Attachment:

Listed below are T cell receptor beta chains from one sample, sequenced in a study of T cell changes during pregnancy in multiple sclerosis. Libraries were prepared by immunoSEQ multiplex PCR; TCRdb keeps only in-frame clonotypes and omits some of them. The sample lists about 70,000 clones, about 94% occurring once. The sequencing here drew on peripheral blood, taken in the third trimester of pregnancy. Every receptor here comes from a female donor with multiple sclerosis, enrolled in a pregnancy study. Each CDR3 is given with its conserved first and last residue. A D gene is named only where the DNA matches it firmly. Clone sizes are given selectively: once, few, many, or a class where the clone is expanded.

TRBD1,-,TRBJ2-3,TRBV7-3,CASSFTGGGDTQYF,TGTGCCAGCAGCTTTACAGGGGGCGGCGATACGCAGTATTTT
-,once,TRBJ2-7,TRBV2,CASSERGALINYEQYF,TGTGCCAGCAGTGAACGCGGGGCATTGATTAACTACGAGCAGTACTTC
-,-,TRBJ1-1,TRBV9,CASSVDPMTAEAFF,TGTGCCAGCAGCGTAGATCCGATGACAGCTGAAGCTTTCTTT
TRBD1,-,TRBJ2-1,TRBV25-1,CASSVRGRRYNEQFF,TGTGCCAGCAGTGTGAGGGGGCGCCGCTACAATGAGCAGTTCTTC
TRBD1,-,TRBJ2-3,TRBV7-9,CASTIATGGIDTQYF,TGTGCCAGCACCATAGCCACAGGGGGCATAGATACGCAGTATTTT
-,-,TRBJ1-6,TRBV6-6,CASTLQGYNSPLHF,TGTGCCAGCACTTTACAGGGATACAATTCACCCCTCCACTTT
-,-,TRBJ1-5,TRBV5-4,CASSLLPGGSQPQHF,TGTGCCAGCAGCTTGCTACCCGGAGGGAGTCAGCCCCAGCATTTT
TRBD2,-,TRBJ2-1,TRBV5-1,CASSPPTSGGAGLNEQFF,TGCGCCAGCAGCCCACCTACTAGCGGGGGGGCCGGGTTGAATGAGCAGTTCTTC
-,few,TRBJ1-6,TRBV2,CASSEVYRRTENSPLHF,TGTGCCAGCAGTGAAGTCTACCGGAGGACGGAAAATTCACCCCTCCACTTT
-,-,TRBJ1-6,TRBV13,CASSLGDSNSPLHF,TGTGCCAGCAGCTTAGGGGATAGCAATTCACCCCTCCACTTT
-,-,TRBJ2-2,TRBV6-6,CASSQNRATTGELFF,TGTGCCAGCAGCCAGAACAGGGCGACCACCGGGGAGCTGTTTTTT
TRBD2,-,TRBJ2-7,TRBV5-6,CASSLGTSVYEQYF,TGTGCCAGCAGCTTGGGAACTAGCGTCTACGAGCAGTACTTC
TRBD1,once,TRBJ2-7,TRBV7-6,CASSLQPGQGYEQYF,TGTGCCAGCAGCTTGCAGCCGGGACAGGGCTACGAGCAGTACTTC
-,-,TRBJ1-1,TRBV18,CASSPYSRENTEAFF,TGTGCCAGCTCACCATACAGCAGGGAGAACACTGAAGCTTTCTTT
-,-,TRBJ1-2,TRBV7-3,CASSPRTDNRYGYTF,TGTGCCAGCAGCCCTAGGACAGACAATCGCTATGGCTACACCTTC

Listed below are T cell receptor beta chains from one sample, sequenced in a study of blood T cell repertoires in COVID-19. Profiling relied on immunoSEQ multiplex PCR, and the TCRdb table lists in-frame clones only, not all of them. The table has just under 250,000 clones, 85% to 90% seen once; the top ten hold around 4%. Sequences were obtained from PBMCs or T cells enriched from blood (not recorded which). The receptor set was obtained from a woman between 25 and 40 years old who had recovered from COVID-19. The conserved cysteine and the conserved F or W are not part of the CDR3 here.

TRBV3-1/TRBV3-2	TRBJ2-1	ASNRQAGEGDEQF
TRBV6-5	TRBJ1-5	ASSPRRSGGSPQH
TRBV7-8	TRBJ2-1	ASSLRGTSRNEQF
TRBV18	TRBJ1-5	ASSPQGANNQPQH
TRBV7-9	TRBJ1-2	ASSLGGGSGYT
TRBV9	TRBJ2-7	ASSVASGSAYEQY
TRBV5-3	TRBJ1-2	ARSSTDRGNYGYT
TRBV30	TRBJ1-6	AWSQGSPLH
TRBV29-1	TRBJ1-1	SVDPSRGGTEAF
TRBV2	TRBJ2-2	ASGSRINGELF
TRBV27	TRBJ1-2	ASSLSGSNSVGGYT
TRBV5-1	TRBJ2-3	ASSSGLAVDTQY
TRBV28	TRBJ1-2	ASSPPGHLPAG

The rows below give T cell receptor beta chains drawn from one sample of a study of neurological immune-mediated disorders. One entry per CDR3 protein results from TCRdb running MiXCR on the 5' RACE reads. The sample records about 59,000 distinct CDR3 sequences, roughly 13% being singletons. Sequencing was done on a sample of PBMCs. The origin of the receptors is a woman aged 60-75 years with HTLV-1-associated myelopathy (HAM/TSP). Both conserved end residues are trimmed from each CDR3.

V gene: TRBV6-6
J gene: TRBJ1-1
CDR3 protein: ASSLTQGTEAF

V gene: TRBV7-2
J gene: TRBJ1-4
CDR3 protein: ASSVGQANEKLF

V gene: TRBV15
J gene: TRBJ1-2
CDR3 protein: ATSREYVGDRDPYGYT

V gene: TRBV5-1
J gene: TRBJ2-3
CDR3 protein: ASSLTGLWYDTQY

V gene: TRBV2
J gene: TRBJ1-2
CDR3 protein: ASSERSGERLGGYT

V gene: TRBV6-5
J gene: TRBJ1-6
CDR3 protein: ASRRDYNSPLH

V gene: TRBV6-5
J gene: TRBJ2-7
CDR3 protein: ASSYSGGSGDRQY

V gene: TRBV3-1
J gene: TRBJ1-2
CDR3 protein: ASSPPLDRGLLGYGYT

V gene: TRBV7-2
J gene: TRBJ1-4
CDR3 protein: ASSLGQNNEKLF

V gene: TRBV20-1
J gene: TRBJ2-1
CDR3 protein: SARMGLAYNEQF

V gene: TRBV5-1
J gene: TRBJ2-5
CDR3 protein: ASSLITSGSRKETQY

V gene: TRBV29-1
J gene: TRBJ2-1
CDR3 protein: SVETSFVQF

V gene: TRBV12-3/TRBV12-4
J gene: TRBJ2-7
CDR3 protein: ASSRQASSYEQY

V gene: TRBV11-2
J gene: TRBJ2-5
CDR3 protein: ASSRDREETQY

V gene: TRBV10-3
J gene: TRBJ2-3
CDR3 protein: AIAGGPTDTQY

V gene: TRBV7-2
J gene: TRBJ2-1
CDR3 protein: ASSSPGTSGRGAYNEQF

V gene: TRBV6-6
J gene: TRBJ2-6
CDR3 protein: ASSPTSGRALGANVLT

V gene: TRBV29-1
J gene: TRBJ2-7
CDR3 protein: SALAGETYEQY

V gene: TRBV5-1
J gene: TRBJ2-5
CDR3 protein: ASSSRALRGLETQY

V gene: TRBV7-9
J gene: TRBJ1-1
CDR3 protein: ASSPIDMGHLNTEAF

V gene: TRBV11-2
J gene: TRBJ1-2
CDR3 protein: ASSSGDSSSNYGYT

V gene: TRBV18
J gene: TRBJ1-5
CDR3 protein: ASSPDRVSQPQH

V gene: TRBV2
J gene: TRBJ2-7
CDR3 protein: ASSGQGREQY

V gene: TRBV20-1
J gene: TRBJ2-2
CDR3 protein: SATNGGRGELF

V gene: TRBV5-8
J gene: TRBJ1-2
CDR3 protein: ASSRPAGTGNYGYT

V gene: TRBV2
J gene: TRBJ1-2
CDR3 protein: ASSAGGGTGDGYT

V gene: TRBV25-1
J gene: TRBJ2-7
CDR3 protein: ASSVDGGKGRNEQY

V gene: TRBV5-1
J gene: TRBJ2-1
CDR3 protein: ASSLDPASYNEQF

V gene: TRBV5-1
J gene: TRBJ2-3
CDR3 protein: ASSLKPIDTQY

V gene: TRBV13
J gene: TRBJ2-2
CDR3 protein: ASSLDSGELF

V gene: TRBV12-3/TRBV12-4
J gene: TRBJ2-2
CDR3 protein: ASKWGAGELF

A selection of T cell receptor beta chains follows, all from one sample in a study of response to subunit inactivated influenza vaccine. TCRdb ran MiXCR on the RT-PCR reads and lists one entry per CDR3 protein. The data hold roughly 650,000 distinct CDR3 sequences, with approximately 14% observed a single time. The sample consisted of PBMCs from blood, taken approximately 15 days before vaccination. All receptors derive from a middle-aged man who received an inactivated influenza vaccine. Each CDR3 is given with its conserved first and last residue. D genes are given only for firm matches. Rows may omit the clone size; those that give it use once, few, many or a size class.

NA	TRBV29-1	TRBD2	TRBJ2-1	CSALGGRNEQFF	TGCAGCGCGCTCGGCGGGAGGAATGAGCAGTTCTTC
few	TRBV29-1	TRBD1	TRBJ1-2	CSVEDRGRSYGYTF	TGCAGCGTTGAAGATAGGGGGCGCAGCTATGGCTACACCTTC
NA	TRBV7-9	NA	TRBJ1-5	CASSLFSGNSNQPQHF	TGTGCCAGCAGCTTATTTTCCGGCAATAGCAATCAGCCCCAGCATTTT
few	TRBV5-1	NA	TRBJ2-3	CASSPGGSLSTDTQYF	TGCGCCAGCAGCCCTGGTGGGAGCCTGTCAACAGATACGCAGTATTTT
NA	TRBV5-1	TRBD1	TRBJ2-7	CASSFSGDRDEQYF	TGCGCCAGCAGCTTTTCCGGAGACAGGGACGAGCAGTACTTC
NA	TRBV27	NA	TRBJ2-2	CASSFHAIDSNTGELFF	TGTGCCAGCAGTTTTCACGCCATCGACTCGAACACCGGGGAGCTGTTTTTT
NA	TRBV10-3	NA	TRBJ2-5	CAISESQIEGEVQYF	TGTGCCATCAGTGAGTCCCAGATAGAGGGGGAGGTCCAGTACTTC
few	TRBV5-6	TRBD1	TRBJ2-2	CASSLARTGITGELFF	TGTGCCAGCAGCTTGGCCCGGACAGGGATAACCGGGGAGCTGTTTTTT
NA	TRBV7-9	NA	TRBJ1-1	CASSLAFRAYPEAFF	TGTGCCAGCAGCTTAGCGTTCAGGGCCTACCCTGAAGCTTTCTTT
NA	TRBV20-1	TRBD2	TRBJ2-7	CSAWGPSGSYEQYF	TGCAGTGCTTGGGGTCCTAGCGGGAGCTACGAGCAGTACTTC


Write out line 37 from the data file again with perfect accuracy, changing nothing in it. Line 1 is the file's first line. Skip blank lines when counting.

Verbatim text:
CDR3 protein: ASSVGQANEKLF